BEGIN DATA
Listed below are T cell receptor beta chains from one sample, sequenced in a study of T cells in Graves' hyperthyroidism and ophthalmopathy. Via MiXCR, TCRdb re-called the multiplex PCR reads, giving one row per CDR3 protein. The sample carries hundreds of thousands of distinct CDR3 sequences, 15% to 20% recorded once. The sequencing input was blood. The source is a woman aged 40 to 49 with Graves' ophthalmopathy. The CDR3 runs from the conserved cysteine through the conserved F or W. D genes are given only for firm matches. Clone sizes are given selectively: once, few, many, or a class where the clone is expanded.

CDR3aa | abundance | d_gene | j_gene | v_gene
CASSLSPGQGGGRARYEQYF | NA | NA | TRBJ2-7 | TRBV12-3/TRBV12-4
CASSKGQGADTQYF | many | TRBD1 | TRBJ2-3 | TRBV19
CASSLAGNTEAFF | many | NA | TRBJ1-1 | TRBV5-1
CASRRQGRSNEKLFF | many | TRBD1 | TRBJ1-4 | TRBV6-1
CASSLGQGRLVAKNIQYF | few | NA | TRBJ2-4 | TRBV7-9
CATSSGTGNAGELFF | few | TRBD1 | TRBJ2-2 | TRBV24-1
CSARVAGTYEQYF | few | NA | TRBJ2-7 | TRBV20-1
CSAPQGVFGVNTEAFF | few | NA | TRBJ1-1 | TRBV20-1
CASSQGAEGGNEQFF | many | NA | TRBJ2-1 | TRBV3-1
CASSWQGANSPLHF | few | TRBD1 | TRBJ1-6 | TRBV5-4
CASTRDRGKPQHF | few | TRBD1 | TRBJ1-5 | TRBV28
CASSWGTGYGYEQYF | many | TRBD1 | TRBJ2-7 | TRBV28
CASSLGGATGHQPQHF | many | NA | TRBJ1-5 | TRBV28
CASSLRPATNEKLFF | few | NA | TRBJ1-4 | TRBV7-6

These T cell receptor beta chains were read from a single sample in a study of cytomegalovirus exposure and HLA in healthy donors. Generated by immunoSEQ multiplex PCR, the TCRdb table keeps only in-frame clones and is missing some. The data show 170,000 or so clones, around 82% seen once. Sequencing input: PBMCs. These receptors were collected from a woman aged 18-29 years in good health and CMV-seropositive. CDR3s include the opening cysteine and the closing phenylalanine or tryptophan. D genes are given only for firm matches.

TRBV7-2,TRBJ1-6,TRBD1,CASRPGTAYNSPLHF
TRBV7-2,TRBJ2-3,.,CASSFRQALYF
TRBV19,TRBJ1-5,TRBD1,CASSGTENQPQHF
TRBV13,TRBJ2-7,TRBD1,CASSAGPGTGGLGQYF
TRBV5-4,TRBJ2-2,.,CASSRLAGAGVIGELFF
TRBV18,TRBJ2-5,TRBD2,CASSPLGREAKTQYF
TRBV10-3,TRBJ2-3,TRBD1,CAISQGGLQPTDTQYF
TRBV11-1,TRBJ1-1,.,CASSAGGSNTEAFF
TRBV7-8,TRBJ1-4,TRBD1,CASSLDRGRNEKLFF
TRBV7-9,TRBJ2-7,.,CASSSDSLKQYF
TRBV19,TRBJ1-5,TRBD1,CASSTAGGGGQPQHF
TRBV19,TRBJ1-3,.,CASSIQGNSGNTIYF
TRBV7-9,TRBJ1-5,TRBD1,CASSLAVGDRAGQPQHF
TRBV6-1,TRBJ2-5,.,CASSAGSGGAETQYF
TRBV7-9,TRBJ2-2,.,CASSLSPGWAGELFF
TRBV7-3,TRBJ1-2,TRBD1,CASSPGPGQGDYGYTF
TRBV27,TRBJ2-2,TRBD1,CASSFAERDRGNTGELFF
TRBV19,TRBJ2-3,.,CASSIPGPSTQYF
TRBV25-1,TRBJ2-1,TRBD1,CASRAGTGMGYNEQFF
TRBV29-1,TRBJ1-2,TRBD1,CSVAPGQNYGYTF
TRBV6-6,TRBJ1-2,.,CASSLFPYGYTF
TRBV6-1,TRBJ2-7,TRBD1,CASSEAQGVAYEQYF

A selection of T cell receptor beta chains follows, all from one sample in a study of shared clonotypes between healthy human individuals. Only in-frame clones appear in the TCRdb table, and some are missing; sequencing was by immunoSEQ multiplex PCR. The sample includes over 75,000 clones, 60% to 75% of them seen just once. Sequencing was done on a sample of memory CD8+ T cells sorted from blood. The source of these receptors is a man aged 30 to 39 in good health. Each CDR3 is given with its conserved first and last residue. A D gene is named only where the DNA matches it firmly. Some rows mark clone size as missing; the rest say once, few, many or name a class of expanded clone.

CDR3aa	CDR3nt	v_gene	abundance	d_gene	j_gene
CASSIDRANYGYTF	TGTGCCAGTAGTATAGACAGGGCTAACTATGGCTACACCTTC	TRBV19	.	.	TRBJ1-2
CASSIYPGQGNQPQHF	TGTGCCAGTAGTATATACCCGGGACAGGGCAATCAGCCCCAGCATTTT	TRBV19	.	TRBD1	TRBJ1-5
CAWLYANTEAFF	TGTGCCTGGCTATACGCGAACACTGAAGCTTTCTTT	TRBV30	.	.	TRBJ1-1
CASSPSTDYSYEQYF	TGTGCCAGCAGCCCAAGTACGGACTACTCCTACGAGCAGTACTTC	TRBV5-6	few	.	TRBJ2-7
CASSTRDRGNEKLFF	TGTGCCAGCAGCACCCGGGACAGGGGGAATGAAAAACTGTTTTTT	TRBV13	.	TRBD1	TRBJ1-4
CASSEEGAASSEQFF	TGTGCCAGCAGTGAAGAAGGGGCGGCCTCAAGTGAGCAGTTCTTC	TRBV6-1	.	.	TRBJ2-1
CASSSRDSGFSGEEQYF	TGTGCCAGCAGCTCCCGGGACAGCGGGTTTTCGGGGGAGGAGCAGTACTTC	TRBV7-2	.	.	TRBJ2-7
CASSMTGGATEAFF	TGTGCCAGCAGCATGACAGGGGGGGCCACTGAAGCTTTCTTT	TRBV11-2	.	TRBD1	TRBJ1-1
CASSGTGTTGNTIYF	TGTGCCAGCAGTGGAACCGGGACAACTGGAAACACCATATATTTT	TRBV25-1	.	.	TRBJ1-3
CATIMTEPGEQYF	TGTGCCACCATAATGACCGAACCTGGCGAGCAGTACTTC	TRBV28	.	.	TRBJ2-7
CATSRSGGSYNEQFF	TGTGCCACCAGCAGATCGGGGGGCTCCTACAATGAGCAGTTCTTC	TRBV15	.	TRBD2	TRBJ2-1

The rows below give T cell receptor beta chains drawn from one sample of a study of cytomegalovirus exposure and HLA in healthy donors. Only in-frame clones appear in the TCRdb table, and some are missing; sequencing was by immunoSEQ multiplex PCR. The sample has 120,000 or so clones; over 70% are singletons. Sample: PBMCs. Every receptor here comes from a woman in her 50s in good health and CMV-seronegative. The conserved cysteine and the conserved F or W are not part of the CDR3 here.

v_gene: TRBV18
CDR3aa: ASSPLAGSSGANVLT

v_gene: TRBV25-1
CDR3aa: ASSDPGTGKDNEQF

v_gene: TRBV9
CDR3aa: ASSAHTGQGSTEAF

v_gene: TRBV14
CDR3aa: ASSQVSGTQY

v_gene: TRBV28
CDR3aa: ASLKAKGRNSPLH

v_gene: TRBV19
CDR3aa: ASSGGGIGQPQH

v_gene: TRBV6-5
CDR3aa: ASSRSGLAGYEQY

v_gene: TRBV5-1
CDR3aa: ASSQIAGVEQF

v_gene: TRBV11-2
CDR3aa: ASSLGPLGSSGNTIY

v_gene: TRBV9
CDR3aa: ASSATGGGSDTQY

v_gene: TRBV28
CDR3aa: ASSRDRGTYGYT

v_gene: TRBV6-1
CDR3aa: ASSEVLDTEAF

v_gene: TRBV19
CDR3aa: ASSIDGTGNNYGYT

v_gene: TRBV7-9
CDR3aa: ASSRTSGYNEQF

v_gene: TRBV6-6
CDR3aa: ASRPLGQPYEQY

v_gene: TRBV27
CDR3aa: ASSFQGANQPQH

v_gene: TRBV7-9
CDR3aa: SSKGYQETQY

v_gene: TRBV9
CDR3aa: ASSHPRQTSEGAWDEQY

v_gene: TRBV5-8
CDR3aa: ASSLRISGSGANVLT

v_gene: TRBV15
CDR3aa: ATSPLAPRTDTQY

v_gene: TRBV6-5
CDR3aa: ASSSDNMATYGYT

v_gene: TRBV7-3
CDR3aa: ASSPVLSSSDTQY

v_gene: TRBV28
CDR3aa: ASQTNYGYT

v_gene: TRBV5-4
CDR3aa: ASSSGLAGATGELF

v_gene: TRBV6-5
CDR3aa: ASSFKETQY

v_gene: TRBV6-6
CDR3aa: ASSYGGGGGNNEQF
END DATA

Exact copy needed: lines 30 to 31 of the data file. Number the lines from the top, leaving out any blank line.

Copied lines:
TRBV7-9,TRBJ1-5,TRBD1,CASSLAVGDRAGQPQHF
TRBV6-1,TRBJ2-5,.,CASSAGSGGAETQYF